There is certainly no shortage of startups, especially in southern Ontario. With thousands of attendees descending on Toronto for the Collision conference in late May, the global tech community will have a first-hand look at Canada’s densest innovation hub. The Toronto-Waterloo corridor is now home to 17,000 tech companies and 5,200 startups, as well as burgeoning fintech and artificial-intelligence sectors. Stuart Lombard, founder of the smart-thermostat developer ecobee, points out that tech firms benefit from the region’s diversity, cultural vitality and post-secondary research network.
Beyond southern Ontario, the biotech sector has deep roots in Montreal, which has also seen a boom in AI investment, while Vancouver is a centre of cleantech and game development.
The country’s open-door approach to newcomers has made it a destination for global talent. Simon points out that giants like Google and Amazon have been recruiting newcomers in their Canadian subsidiaries as a way of working around the U.S. immigration restrictions imposed by the Trump administration.
For all those pluses, Plant says his research has shown that Canada’s tech firms often stall in their growth trajectory because they have so much difficulty hiring seasoned sales and marketing executives. Leaman, whose Waterloo-based firm creates online micro-training modules for employers with far-flung workforces, says she has had to recruit in the U.S. because “there are not enough sales leaders who have that experience in Canada.”
Lütke, however, believes there are other factors as well. For example, some entrepreneurs simply sell their companies too early, for too little. Also, Canadian firms often seem more focused on discovery than commerce. “Canada really, really loves inventions and academic progress, but somehow doesn’t see the same value in the engineering-heavy process of getting a product to market,” says the Shopify leader and head of a federal advisory committee looking at a digital industries strategy. “I would love to turn that around.”
One obstacle in the way may be the relative dearth of larger tranches of investment money. Randy Cass, founder of Nest Wealth, a four-year-old Toronto designer of generic fintech platforms for financial institutions, says some companies have little choice but to go to the U.S. for serious financing. “I don’t think we have all our bases covered right now,” he says, adding that OMERS Ventures, operated by a large Ontario public-sector pension plan, is the only tech fund “writing $20- to $50-million cheques.”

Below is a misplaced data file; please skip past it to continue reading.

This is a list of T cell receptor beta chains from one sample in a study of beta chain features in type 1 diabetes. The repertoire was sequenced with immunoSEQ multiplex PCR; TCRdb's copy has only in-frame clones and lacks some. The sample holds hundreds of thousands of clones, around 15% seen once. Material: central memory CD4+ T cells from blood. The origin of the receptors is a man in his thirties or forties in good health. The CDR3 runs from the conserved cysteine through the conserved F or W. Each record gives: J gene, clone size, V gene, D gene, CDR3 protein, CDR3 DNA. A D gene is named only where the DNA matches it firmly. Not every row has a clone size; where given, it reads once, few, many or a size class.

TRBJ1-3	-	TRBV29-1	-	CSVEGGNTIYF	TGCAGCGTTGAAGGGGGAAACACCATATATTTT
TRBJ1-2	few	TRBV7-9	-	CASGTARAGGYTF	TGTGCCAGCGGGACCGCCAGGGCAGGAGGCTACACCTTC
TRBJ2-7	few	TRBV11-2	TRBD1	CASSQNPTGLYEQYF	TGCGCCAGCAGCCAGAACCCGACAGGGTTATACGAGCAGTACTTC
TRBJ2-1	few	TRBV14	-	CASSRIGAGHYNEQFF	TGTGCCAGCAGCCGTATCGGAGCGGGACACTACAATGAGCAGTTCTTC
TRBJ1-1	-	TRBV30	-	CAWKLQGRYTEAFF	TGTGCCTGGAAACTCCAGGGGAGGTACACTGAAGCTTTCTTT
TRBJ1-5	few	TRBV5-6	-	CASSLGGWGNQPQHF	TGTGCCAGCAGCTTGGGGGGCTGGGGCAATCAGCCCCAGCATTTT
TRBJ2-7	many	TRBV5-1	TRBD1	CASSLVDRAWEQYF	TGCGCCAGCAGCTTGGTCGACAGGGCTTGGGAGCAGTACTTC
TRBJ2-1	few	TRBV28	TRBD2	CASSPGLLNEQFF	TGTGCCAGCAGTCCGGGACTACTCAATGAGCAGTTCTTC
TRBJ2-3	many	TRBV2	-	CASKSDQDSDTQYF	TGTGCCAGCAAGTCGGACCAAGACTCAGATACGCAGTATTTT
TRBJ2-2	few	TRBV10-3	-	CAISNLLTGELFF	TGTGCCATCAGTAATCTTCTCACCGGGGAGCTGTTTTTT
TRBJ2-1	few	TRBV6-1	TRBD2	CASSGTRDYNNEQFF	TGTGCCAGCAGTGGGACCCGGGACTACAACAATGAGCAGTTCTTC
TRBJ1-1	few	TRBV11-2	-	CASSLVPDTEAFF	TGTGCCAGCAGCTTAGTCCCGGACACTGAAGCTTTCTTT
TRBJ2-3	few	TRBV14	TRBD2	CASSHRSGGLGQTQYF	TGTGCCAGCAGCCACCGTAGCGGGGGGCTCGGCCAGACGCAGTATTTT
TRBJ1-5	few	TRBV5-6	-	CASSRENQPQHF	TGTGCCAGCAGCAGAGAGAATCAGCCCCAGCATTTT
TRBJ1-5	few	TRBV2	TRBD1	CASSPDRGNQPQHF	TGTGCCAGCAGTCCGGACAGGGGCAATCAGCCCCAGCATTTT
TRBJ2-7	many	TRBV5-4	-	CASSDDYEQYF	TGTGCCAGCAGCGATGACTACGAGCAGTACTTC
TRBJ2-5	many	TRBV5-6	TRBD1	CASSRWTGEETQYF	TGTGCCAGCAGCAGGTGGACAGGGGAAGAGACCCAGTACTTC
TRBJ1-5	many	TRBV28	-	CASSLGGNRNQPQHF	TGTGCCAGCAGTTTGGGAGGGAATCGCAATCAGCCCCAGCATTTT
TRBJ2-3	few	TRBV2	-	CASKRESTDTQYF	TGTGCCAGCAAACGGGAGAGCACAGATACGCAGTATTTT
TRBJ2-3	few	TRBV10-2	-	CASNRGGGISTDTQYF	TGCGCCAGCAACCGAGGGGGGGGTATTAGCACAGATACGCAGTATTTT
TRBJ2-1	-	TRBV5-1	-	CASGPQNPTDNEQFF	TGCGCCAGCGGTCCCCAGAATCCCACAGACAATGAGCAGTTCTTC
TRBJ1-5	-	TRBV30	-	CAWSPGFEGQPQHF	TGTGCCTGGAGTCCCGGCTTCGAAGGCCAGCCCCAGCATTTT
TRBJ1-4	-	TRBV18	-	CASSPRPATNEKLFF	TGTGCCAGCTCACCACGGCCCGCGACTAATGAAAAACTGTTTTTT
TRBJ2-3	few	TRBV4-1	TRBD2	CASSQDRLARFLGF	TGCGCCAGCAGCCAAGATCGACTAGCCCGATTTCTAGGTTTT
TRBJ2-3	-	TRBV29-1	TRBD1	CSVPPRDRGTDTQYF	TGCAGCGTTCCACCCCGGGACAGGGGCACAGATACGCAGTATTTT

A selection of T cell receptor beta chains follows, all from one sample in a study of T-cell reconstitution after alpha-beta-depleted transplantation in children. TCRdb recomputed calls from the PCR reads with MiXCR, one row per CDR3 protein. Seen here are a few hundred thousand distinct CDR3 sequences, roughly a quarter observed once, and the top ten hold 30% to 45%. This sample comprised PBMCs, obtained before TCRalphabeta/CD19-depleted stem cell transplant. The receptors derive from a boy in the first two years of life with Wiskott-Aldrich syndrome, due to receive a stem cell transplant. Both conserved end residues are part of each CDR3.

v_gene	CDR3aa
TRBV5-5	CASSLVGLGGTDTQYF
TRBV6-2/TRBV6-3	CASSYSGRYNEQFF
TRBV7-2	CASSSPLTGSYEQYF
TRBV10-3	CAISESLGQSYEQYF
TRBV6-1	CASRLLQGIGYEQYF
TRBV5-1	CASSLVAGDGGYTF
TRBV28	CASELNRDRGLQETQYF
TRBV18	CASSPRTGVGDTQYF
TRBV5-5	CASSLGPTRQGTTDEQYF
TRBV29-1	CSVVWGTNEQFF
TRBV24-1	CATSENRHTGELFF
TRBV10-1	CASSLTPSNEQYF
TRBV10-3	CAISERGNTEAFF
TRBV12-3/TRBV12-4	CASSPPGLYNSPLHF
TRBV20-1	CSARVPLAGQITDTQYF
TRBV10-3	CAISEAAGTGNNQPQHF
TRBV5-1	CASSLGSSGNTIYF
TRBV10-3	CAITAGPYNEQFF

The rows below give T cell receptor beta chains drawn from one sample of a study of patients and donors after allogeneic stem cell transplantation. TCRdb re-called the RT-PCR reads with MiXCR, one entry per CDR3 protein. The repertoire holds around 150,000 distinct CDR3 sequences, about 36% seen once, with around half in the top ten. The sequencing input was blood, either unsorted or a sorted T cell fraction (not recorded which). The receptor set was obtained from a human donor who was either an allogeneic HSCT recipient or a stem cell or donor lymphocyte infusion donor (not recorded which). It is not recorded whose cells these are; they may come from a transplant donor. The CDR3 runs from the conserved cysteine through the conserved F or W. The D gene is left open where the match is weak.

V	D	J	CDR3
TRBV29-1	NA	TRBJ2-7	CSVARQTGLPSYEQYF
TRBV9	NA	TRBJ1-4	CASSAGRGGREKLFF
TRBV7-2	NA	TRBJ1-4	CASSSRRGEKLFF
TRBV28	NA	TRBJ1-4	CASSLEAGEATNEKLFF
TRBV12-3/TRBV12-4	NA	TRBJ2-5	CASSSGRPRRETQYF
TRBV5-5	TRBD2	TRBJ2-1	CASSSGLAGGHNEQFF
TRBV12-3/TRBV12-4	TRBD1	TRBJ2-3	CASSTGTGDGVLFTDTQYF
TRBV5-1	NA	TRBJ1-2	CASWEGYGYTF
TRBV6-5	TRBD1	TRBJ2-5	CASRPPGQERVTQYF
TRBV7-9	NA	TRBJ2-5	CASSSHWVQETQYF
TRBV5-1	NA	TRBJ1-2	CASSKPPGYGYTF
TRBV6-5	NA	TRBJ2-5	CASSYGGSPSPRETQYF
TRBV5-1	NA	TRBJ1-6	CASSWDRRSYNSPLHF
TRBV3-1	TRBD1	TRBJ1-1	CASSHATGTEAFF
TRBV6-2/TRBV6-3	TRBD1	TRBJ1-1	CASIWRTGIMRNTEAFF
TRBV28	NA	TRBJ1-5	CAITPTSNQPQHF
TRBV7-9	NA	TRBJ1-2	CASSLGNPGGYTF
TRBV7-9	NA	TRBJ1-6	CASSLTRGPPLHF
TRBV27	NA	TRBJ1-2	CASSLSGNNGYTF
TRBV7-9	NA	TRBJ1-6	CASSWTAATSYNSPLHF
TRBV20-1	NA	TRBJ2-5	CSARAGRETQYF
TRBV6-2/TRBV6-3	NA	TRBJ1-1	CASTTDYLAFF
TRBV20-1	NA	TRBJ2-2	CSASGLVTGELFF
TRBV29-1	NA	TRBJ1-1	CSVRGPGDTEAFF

Leaman, however, points out that some U.S. lenders are so quick to open their wallets that they may be creating a unicorn bubble. She has opted for a more measured approach and feels that massive cash infusions can not only cause ill-prepared startups “to get out over their skis” but virtually ensure that they are sold to buyers in the U.S. and eventually move there—a point of contention for many Canadian tech advocates.
Lombard isn’t so sure. While ecobee had to go south for scale-up capital, he’s confident the Toronto region, with its concentration of well-educated engineers and researchers, serves as a strong base as the company expands its suite of energy and home-focused products. And it doesn’t hurt that, even with recent cuts to U.S. corporate taxes, the cost of doing business in places like Seattle, San Francisco and Silicon Valley has skyrocketed.
“Those of us in Toronto’s tech scene know how strong it is,” says Nest’s Cass, noting how attractive the city is to young people. “There’s no other place in the world I’d rather be starting a company.”